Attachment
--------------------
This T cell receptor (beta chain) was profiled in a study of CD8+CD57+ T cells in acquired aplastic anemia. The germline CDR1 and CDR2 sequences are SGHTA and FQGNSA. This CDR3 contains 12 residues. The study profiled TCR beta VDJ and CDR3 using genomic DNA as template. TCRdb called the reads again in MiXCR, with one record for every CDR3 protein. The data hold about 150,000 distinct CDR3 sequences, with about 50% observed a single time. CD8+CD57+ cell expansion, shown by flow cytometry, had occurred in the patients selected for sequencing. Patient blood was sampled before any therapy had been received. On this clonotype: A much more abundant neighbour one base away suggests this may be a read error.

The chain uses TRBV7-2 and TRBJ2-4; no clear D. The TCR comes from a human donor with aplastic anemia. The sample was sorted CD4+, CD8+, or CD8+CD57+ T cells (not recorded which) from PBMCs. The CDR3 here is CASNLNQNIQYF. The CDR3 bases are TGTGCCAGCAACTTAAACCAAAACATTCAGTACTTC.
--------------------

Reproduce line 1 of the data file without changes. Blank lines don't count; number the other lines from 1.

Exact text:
This T cell receptor (beta chain) was profiled in a study of CD8+CD57+ T cells in acquired aplastic anemia. The germline CDR1 and CDR2 sequences are SGHTA and FQGNSA. This CDR3 contains 12 residues. The study profiled TCR beta VDJ and CDR3 using genomic DNA as template. TCRdb called the reads again in MiXCR, with one record for every CDR3 protein. The data hold about 150,000 distinct CDR3 sequences, with about 50% observed a single time. CD8+CD57+ cell expansion, shown by flow cytometry, had occurred in the patients selected for sequencing. Patient blood was sampled before any therapy had been received. On this clonotype: A much more abundant neighbour one base away suggests this may be a read error.